I am trapped at home. I cannot – dare not – venture out into the white-over world that surrounds me. I have to don the wellies just to put stuff in the bin which is six feet from the back door. Even then I require at least one spare hand with which to grip the wall. (I originally wrote ‘grip the world’ there – a Freudian slip I would like to think, but more likely a subconscious recognition of reality. I am currently having one of those mornings when I mis-type everything. I use only two fingers and the keys are fairly big; how can my aim be so flippin’ awful? I will tend to all of the bits underlined in red later – but not the British idioms to which the autocorrect is particularly averse.) I like the look of snow. It looks great, but why is it so bloody cold? Why is it so slippery? I realise that there are plenty of people who would be very unhappy to discover that it had ceased to be so – skiers, ice hockey players, kids on sledges, the makers of ‘You’ve Been Framed’ – but those of us with low-level, frost-generated stability issues would be more than happy to find that it had acquired a little more traction. I wonder if Velcro soles would work?
Anyway, the fact is that I currently cannot run and so, like some Guru that The Beatles revered, unaware that he was only riding them to fame, I have decided to impart onto you, dear reader, all that I have so far learned about running. The first thing that I have learned about running is that, after six months, I still don’t like it very much. I never wake in the morning looking forward to a run: I never set off with anything other on my mind than finishing it. However, whilst acknowledging that running offers me no enjoyment of whatsoever, I have grown to understand that it is essential to my wellbeing: mental as well as physical. It is my thrice weekly ‘reset’. Don the trainers and hit ‘Control-Alt-Delete’. Nothing occupies my mind whilst running other than the immediate issues associated with doing so: not falling over; not running into anything/anyone; not passing out outside the chip shop. It is a necessary evil – like a belt: you really don’t need it until your trousers fall down.
So, the second thing I have learned about running is that I miss it when I don’t do it. When I find an excuse not to run – and I have many: I can be very creative – I regret it almost at once. I have two choices:
- Ignore myself. Perfectly feasible. Everybody else does it perfectly well.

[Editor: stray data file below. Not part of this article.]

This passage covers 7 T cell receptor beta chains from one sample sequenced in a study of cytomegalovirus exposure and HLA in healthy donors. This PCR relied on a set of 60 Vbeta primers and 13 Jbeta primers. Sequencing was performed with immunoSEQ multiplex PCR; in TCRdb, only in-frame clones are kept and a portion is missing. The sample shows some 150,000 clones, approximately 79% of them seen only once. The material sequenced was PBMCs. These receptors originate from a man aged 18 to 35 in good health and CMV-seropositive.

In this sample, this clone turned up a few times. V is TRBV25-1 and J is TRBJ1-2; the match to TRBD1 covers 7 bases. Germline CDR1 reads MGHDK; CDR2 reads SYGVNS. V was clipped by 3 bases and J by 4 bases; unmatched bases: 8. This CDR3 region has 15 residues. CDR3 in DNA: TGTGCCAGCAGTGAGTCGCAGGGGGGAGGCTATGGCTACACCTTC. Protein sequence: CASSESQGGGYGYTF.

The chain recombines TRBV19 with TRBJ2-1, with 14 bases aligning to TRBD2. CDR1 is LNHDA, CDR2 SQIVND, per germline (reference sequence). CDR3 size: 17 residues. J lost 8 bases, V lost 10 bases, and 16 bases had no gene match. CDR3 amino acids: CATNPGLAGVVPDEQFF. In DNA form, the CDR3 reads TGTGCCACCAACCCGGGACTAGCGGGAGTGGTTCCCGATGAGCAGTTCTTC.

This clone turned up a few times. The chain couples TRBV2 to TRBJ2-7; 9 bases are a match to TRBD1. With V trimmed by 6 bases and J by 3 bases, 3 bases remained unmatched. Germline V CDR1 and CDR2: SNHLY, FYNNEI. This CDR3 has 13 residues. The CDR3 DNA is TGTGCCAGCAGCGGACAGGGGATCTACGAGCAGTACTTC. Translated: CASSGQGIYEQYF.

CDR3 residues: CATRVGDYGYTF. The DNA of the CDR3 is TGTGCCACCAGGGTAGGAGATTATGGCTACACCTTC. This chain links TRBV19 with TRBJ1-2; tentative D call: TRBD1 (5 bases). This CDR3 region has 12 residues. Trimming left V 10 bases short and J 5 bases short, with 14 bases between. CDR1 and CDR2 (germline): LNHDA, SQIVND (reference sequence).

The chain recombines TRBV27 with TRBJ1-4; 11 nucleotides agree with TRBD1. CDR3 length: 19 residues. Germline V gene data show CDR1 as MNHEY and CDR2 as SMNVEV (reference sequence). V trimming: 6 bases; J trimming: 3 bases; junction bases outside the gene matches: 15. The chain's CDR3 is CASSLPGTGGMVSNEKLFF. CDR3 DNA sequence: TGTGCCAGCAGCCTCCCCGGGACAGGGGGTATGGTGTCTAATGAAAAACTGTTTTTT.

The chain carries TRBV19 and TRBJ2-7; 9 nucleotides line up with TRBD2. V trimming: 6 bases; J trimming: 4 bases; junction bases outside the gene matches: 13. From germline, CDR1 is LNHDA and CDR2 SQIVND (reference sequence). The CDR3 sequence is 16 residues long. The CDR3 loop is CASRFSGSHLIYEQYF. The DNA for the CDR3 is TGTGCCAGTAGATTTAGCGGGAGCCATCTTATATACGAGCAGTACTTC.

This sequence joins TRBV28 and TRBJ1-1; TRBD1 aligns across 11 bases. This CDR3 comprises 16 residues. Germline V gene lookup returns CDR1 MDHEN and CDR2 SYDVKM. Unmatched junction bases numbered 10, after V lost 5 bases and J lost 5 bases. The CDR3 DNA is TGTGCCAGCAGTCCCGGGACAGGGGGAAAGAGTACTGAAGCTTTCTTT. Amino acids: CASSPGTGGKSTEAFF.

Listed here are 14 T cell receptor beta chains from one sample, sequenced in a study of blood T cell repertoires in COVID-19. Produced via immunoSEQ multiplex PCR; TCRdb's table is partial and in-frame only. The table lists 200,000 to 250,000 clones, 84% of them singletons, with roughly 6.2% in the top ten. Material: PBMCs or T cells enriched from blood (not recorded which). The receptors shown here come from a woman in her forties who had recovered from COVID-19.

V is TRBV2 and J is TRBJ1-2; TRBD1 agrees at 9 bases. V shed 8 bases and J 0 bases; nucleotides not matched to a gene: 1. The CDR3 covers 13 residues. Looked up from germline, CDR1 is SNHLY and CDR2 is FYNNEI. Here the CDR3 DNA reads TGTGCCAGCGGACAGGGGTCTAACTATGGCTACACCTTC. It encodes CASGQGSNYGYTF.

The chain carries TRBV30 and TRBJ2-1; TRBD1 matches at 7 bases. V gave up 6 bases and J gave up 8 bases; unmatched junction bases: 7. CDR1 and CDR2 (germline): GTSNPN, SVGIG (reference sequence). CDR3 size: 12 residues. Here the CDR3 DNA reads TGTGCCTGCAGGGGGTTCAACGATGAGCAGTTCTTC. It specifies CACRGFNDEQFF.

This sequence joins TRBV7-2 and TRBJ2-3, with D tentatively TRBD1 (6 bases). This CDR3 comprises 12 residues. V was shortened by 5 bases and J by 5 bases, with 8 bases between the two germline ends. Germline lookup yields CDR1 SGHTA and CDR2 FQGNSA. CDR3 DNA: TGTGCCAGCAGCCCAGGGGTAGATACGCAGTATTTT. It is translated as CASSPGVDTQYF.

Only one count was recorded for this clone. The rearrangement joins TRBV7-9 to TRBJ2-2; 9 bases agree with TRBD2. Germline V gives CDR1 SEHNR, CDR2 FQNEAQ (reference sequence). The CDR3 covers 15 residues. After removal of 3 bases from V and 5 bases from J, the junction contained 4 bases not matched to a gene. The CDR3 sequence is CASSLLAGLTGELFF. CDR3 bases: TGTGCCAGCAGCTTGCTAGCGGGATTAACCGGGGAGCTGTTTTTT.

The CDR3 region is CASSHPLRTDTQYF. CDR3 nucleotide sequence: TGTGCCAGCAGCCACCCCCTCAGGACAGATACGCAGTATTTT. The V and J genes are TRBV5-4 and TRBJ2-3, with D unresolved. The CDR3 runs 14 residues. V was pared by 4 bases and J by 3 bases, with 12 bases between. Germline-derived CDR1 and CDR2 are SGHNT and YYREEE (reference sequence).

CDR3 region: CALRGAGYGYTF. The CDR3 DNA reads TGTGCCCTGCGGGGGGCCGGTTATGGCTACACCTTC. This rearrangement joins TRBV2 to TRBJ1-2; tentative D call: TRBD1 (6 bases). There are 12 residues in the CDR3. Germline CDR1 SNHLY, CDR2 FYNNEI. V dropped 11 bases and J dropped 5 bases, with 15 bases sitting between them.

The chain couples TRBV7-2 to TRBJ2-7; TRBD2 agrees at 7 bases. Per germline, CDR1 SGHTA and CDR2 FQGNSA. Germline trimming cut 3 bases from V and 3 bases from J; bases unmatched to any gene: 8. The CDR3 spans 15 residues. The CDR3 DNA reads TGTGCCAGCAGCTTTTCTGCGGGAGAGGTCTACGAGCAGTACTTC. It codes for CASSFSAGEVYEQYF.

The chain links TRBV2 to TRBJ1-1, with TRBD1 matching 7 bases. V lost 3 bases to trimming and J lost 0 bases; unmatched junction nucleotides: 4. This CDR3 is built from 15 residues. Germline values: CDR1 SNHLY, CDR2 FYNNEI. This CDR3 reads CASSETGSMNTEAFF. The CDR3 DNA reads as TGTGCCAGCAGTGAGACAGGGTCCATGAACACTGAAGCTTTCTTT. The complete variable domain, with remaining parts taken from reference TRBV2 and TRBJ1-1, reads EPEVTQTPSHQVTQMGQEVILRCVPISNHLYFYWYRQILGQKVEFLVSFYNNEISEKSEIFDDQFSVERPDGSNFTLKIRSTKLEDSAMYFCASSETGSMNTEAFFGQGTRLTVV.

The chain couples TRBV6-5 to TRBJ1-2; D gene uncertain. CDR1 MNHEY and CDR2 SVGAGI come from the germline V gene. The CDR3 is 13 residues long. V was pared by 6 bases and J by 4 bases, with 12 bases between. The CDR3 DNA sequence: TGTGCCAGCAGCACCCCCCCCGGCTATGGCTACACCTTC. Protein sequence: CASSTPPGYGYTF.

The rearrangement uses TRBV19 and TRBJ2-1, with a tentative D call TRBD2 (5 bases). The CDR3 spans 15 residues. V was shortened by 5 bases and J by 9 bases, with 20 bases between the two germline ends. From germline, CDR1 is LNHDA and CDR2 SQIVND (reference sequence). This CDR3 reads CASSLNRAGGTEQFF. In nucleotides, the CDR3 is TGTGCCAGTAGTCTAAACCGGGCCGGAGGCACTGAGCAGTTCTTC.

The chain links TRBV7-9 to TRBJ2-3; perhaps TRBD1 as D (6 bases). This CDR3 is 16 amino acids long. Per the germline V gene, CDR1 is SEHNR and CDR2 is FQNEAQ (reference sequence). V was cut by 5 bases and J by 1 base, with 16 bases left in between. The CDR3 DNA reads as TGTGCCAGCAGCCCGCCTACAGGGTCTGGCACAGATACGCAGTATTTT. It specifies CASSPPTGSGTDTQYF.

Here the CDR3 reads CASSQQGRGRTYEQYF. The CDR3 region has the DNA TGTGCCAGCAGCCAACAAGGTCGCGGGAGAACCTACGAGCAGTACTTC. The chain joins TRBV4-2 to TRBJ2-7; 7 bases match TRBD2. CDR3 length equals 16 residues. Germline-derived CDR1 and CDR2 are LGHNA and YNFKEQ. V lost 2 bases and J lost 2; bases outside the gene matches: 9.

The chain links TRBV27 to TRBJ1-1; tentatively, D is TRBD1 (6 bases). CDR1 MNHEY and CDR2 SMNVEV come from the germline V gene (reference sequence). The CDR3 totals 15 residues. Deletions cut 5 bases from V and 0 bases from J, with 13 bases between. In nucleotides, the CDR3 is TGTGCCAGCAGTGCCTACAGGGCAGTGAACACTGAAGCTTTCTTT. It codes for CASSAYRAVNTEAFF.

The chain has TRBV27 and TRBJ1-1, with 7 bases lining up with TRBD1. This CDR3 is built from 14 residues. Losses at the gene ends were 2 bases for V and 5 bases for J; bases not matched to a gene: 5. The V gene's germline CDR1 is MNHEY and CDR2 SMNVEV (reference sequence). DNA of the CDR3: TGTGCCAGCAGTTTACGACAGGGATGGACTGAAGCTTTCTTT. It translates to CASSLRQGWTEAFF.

- Clean the drains.
I feel slightly ashamed of myself when I have made an excuse not to run. Especially since my usual antidote to shame is chocolate and whisky. I schedule a run for the following day which, short of thinking of another excuse, I take. Missing a run always makes the subsequent excursion more difficult: I am out of breath sooner, in fear of death earlier. I regret having missed my run the day before. I vow never to make an excuse again. I marvel at my own weak-will. I guess it could be my superpower. (These are the thoughts that actually occupy my mind.)
The third – and I promise, last – thing I have learned about running is that it has a totally unpredictable effect on me. Some days I breeze around my little course. I feel so good that I pop in an extra kilometre. I smile at people for goodness sake! Other days, I set off in the same state of mind, in the same state of physical disintegration, and find myself running through treacle. Every step is an effort and I have to resolutely battle against the urge to just give in and walk – which, sadly, could be quicker. Nobody appears able to offer an explanation for this. Is it a cosmic phenomenon, or the slice of cake I ate at midnight? It must have something to do with my metabolism I guess (literally, as I have no idea what a metabolism is) but, if that is the case, my metabolism is frighteningly unreliable. Perhaps the external white-out offers me the perfect excuse to find out why: a profitable way to spend the hours which, in less skiddy times, would be used tramping the streets.
Or I could just drink hot chocolate and move the bin closer to the door…
The next entry in my running diary, ‘The Running Man on Not Running’ is here
The previous entry in my running diary, ‘The Running Man and the Hip’ is here.
The first time I donned the trainers is chronicled here in ‘Couch to 5k’. You’re welcome.